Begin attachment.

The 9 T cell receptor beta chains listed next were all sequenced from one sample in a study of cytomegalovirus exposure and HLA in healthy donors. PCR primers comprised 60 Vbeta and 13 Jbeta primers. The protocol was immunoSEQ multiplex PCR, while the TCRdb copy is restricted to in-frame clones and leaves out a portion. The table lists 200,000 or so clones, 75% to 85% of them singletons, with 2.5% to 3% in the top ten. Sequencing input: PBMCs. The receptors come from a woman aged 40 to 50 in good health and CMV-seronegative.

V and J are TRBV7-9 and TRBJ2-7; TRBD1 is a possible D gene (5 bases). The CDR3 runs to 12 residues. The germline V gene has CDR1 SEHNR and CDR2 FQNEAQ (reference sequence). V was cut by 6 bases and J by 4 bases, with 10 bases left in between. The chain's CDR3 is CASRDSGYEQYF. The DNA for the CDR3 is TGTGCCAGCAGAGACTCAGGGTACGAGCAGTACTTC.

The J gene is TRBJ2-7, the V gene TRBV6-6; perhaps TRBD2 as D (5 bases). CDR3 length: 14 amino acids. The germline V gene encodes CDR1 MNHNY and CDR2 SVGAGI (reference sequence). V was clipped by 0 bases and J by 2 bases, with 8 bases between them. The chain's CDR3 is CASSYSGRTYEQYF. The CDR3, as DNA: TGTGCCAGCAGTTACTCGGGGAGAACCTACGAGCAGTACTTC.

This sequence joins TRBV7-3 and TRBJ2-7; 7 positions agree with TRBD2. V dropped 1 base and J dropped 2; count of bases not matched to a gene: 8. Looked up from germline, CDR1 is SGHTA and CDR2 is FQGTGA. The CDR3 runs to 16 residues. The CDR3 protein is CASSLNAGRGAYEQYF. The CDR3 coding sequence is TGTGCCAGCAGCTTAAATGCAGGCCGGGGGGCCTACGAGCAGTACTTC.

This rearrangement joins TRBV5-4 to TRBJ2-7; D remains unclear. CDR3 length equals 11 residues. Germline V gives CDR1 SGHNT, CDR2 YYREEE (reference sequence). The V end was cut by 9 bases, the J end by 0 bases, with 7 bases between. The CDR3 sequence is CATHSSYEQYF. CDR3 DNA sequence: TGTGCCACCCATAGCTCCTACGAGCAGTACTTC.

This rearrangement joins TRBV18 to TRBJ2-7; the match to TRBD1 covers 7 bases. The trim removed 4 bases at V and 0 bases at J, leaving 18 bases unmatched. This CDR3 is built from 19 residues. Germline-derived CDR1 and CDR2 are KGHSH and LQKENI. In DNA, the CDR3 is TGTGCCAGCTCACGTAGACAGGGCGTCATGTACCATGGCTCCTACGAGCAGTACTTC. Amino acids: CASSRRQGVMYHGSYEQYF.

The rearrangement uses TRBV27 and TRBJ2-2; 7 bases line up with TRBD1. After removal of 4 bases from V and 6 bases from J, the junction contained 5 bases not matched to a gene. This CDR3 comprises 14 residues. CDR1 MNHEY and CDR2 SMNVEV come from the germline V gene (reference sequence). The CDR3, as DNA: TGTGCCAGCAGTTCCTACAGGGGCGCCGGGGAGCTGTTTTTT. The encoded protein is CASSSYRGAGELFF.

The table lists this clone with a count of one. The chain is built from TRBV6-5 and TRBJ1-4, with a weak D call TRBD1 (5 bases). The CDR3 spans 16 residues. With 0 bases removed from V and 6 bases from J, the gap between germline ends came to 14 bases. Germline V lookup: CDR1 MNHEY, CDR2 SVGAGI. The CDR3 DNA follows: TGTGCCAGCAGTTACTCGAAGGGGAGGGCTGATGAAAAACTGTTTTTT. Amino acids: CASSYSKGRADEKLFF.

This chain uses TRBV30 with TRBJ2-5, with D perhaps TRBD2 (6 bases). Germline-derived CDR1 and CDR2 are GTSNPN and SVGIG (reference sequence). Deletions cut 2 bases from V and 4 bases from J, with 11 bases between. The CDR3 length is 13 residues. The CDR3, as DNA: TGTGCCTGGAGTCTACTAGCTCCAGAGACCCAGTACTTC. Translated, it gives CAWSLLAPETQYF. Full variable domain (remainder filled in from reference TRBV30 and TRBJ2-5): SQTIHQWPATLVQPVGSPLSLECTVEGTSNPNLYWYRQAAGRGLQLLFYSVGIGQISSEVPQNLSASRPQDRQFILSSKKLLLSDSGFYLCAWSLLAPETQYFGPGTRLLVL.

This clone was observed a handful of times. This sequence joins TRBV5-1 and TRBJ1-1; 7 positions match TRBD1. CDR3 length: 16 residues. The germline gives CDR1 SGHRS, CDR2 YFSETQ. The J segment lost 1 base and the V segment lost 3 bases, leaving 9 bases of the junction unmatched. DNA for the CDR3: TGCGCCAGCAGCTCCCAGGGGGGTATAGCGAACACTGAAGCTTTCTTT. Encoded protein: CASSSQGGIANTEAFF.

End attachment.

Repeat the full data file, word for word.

The 9 T cell receptor beta chains listed next were all sequenced from one sample in a study of cytomegalovirus exposure and HLA in healthy donors. PCR primers comprised 60 Vbeta and 13 Jbeta primers. The protocol was immunoSEQ multiplex PCR, while the TCRdb copy is restricted to in-frame clones and leaves out a portion. The table lists 200,000 or so clones, 75% to 85% of them singletons, with 2.5% to 3% in the top ten. Sequencing input: PBMCs. The receptors come from a woman aged 40 to 50 in good health and CMV-seronegative.

V and J are TRBV7-9 and TRBJ2-7; TRBD1 is a possible D gene (5 bases). The CDR3 runs to 12 residues. The germline V gene has CDR1 SEHNR and CDR2 FQNEAQ (reference sequence). V was cut by 6 bases and J by 4 bases, with 10 bases left in between. The chain's CDR3 is CASRDSGYEQYF. The DNA for the CDR3 is TGTGCCAGCAGAGACTCAGGGTACGAGCAGTACTTC.

The J gene is TRBJ2-7, the V gene TRBV6-6; perhaps TRBD2 as D (5 bases). CDR3 length: 14 amino acids. The germline V gene encodes CDR1 MNHNY and CDR2 SVGAGI (reference sequence). V was clipped by 0 bases and J by 2 bases, with 8 bases between them. The chain's CDR3 is CASSYSGRTYEQYF. The CDR3, as DNA: TGTGCCAGCAGTTACTCGGGGAGAACCTACGAGCAGTACTTC.

This sequence joins TRBV7-3 and TRBJ2-7; 7 positions agree with TRBD2. V dropped 1 base and J dropped 2; count of bases not matched to a gene: 8. Looked up from germline, CDR1 is SGHTA and CDR2 is FQGTGA. The CDR3 runs to 16 residues. The CDR3 protein is CASSLNAGRGAYEQYF. The CDR3 coding sequence is TGTGCCAGCAGCTTAAATGCAGGCCGGGGGGCCTACGAGCAGTACTTC.

This rearrangement joins TRBV5-4 to TRBJ2-7; D remains unclear. CDR3 length equals 11 residues. Germline V gives CDR1 SGHNT, CDR2 YYREEE (reference sequence). The V end was cut by 9 bases, the J end by 0 bases, with 7 bases between. The CDR3 sequence is CATHSSYEQYF. CDR3 DNA sequence: TGTGCCACCCATAGCTCCTACGAGCAGTACTTC.

This rearrangement joins TRBV18 to TRBJ2-7; the match to TRBD1 covers 7 bases. The trim removed 4 bases at V and 0 bases at J, leaving 18 bases unmatched. This CDR3 is built from 19 residues. Germline-derived CDR1 and CDR2 are KGHSH and LQKENI. In DNA, the CDR3 is TGTGCCAGCTCACGTAGACAGGGCGTCATGTACCATGGCTCCTACGAGCAGTACTTC. Amino acids: CASSRRQGVMYHGSYEQYF.

The rearrangement uses TRBV27 and TRBJ2-2; 7 bases line up with TRBD1. After removal of 4 bases from V and 6 bases from J, the junction contained 5 bases not matched to a gene. This CDR3 comprises 14 residues. CDR1 MNHEY and CDR2 SMNVEV come from the germline V gene (reference sequence). The CDR3, as DNA: TGTGCCAGCAGTTCCTACAGGGGCGCCGGGGAGCTGTTTTTT. The encoded protein is CASSSYRGAGELFF.

The table lists this clone with a count of one. The chain is built from TRBV6-5 and TRBJ1-4, with a weak D call TRBD1 (5 bases). The CDR3 spans 16 residues. With 0 bases removed from V and 6 bases from J, the gap between germline ends came to 14 bases. Germline V lookup: CDR1 MNHEY, CDR2 SVGAGI. The CDR3 DNA follows: TGTGCCAGCAGTTACTCGAAGGGGAGGGCTGATGAAAAACTGTTTTTT. Amino acids: CASSYSKGRADEKLFF.

This chain uses TRBV30 with TRBJ2-5, with D perhaps TRBD2 (6 bases). Germline-derived CDR1 and CDR2 are GTSNPN and SVGIG (reference sequence). Deletions cut 2 bases from V and 4 bases from J, with 11 bases between. The CDR3 length is 13 residues. The CDR3, as DNA: TGTGCCTGGAGTCTACTAGCTCCAGAGACCCAGTACTTC. Translated, it gives CAWSLLAPETQYF. Full variable domain (remainder filled in from reference TRBV30 and TRBJ2-5): SQTIHQWPATLVQPVGSPLSLECTVEGTSNPNLYWYRQAAGRGLQLLFYSVGIGQISSEVPQNLSASRPQDRQFILSSKKLLLSDSGFYLCAWSLLAPETQYFGPGTRLLVL.

This clone was observed a handful of times. This sequence joins TRBV5-1 and TRBJ1-1; 7 positions match TRBD1. CDR3 length: 16 residues. The germline gives CDR1 SGHRS, CDR2 YFSETQ. The J segment lost 1 base and the V segment lost 3 bases, leaving 9 bases of the junction unmatched. DNA for the CDR3: TGCGCCAGCAGCTCCCAGGGGGGTATAGCGAACACTGAAGCTTTCTTT. Encoded protein: CASSSQGGIANTEAFF.